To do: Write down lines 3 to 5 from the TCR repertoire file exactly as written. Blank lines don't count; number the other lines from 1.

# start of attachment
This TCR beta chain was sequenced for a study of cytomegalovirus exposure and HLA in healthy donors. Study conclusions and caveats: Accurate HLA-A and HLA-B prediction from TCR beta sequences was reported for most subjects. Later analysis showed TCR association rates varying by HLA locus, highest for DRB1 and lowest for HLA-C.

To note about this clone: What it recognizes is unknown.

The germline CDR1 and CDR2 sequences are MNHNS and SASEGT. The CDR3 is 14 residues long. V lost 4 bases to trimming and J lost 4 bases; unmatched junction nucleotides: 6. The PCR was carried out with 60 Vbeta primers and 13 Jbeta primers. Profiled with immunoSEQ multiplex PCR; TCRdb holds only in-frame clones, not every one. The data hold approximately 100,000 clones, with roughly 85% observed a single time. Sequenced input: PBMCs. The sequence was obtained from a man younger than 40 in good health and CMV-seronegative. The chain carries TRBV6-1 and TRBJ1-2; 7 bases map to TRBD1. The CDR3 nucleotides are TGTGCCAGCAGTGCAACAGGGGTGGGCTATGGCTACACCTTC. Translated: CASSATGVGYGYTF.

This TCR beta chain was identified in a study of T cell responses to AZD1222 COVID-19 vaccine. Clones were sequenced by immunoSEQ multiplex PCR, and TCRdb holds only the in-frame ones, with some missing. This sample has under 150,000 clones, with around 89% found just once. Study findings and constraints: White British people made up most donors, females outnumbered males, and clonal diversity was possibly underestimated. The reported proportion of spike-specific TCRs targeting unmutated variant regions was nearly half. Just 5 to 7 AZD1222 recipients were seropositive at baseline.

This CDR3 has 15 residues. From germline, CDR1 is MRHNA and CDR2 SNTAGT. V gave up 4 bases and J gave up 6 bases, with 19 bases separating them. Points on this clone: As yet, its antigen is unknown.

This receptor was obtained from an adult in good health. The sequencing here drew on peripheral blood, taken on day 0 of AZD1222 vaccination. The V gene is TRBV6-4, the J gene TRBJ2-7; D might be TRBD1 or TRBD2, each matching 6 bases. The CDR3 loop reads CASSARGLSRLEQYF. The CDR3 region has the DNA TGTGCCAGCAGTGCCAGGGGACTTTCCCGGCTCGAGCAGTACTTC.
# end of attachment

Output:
The germline CDR1 and CDR2 sequences are MNHNS and SASEGT. The CDR3 is 14 residues long. V lost 4 bases to trimming and J lost 4 bases; unmatched junction nucleotides: 6. The PCR was carried out with 60 Vbeta primers and 13 Jbeta primers. Profiled with immunoSEQ multiplex PCR; TCRdb holds only in-frame clones, not every one. The data hold approximately 100,000 clones, with roughly 85% observed a single time. Sequenced input: PBMCs. The sequence was obtained from a man younger than 40 in good health and CMV-seronegative. The chain carries TRBV6-1 and TRBJ1-2; 7 bases map to TRBD1. The CDR3 nucleotides are TGTGCCAGCAGTGCAACAGGGGTGGGCTATGGCTACACCTTC. Translated: CASSATGVGYGYTF.

This TCR beta chain was identified in a study of T cell responses to AZD1222 COVID-19 vaccine. Clones were sequenced by immunoSEQ multiplex PCR, and TCRdb holds only the in-frame ones, with some missing. This sample has under 150,000 clones, with around 89% found just once. Study findings and constraints: White British people made up most donors, females outnumbered males, and clonal diversity was possibly underestimated. The reported proportion of spike-specific TCRs targeting unmutated variant regions was nearly half. Just 5 to 7 AZD1222 recipients were seropositive at baseline.

This CDR3 has 15 residues. From germline, CDR1 is MRHNA and CDR2 SNTAGT. V gave up 4 bases and J gave up 6 bases, with 19 bases separating them. Points on this clone: As yet, its antigen is unknown.